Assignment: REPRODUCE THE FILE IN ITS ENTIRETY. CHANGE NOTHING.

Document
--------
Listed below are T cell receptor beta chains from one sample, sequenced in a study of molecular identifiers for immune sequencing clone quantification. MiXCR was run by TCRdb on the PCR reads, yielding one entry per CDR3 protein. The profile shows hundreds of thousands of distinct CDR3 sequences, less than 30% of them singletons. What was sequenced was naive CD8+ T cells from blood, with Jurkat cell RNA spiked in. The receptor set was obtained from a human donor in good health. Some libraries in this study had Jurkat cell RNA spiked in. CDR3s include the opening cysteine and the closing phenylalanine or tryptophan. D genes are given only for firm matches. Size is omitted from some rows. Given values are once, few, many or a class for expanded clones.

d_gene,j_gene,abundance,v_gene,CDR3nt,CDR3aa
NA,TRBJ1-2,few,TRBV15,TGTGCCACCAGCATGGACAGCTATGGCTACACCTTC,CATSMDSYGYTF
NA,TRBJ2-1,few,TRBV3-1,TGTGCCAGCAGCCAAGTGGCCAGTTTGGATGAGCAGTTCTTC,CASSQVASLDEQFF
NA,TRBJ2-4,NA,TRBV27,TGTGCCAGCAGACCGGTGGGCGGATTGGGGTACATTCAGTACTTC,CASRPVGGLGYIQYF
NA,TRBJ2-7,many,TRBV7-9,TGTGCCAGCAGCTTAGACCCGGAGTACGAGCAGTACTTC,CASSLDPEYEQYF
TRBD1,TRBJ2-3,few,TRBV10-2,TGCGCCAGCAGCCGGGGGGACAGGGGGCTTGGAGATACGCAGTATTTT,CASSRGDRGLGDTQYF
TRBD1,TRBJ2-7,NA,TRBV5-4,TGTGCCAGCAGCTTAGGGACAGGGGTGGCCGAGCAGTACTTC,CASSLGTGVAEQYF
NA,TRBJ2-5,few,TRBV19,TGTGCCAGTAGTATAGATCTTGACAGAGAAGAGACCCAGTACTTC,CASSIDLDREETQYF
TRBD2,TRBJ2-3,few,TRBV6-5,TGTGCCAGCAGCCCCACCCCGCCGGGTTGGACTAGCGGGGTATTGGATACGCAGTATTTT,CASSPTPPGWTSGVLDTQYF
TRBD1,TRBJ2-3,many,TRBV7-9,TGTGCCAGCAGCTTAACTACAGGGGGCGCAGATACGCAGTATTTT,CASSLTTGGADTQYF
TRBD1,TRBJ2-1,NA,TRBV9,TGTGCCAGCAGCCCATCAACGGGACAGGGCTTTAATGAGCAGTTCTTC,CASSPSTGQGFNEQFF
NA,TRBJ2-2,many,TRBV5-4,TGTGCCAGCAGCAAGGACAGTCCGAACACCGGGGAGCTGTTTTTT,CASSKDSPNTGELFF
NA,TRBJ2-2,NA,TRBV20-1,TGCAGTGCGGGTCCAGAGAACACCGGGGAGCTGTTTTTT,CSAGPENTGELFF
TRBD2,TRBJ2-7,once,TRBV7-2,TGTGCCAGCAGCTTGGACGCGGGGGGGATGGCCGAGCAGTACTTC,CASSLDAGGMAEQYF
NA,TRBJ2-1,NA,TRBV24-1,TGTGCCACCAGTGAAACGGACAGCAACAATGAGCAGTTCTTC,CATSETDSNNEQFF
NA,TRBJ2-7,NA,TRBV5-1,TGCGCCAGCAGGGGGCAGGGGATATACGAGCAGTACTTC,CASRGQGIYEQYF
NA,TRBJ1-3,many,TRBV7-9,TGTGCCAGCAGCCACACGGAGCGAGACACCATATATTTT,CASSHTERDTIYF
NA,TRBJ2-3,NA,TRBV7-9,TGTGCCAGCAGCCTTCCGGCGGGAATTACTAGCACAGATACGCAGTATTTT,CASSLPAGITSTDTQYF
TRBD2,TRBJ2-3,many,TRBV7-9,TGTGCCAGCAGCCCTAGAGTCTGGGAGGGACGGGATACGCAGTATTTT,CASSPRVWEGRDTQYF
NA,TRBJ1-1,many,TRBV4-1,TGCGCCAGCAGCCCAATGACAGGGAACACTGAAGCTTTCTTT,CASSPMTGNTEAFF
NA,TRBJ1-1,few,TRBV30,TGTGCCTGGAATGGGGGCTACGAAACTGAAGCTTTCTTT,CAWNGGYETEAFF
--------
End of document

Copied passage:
Listed below are T cell receptor beta chains from one sample, sequenced in a study of molecular identifiers for immune sequencing clone quantification. MiXCR was run by TCRdb on the PCR reads, yielding one entry per CDR3 protein. The profile shows hundreds of thousands of distinct CDR3 sequences, less than 30% of them singletons. What was sequenced was naive CD8+ T cells from blood, with Jurkat cell RNA spiked in. The receptor set was obtained from a human donor in good health. Some libraries in this study had Jurkat cell RNA spiked in. CDR3s include the opening cysteine and the closing phenylalanine or tryptophan. D genes are given only for firm matches. Size is omitted from some rows. Given values are once, few, many or a class for expanded clones.

d_gene,j_gene,abundance,v_gene,CDR3nt,CDR3aa
NA,TRBJ1-2,few,TRBV15,TGTGCCACCAGCATGGACAGCTATGGCTACACCTTC,CATSMDSYGYTF
NA,TRBJ2-1,few,TRBV3-1,TGTGCCAGCAGCCAAGTGGCCAGTTTGGATGAGCAGTTCTTC,CASSQVASLDEQFF
NA,TRBJ2-4,NA,TRBV27,TGTGCCAGCAGACCGGTGGGCGGATTGGGGTACATTCAGTACTTC,CASRPVGGLGYIQYF
NA,TRBJ2-7,many,TRBV7-9,TGTGCCAGCAGCTTAGACCCGGAGTACGAGCAGTACTTC,CASSLDPEYEQYF
TRBD1,TRBJ2-3,few,TRBV10-2,TGCGCCAGCAGCCGGGGGGACAGGGGGCTTGGAGATACGCAGTATTTT,CASSRGDRGLGDTQYF
TRBD1,TRBJ2-7,NA,TRBV5-4,TGTGCCAGCAGCTTAGGGACAGGGGTGGCCGAGCAGTACTTC,CASSLGTGVAEQYF
NA,TRBJ2-5,few,TRBV19,TGTGCCAGTAGTATAGATCTTGACAGAGAAGAGACCCAGTACTTC,CASSIDLDREETQYF
TRBD2,TRBJ2-3,few,TRBV6-5,TGTGCCAGCAGCCCCACCCCGCCGGGTTGGACTAGCGGGGTATTGGATACGCAGTATTTT,CASSPTPPGWTSGVLDTQYF
TRBD1,TRBJ2-3,many,TRBV7-9,TGTGCCAGCAGCTTAACTACAGGGGGCGCAGATACGCAGTATTTT,CASSLTTGGADTQYF
TRBD1,TRBJ2-1,NA,TRBV9,TGTGCCAGCAGCCCATCAACGGGACAGGGCTTTAATGAGCAGTTCTTC,CASSPSTGQGFNEQFF
NA,TRBJ2-2,many,TRBV5-4,TGTGCCAGCAGCAAGGACAGTCCGAACACCGGGGAGCTGTTTTTT,CASSKDSPNTGELFF
NA,TRBJ2-2,NA,TRBV20-1,TGCAGTGCGGGTCCAGAGAACACCGGGGAGCTGTTTTTT,CSAGPENTGELFF
TRBD2,TRBJ2-7,once,TRBV7-2,TGTGCCAGCAGCTTGGACGCGGGGGGGATGGCCGAGCAGTACTTC,CASSLDAGGMAEQYF
NA,TRBJ2-1,NA,TRBV24-1,TGTGCCACCAGTGAAACGGACAGCAACAATGAGCAGTTCTTC,CATSETDSNNEQFF
NA,TRBJ2-7,NA,TRBV5-1,TGCGCCAGCAGGGGGCAGGGGATATACGAGCAGTACTTC,CASRGQGIYEQYF
NA,TRBJ1-3,many,TRBV7-9,TGTGCCAGCAGCCACACGGAGCGAGACACCATATATTTT,CASSHTERDTIYF
NA,TRBJ2-3,NA,TRBV7-9,TGTGCCAGCAGCCTTCCGGCGGGAATTACTAGCACAGATACGCAGTATTTT,CASSLPAGITSTDTQYF
TRBD2,TRBJ2-3,many,TRBV7-9,TGTGCCAGCAGCCCTAGAGTCTGGGAGGGACGGGATACGCAGTATTTT,CASSPRVWEGRDTQYF
NA,TRBJ1-1,many,TRBV4-1,TGCGCCAGCAGCCCAATGACAGGGAACACTGAAGCTTTCTTT,CASSPMTGNTEAFF
NA,TRBJ1-1,few,TRBV30,TGTGCCTGGAATGGGGGCTACGAAACTGAAGCTTTCTTT,CAWNGGYETEAFF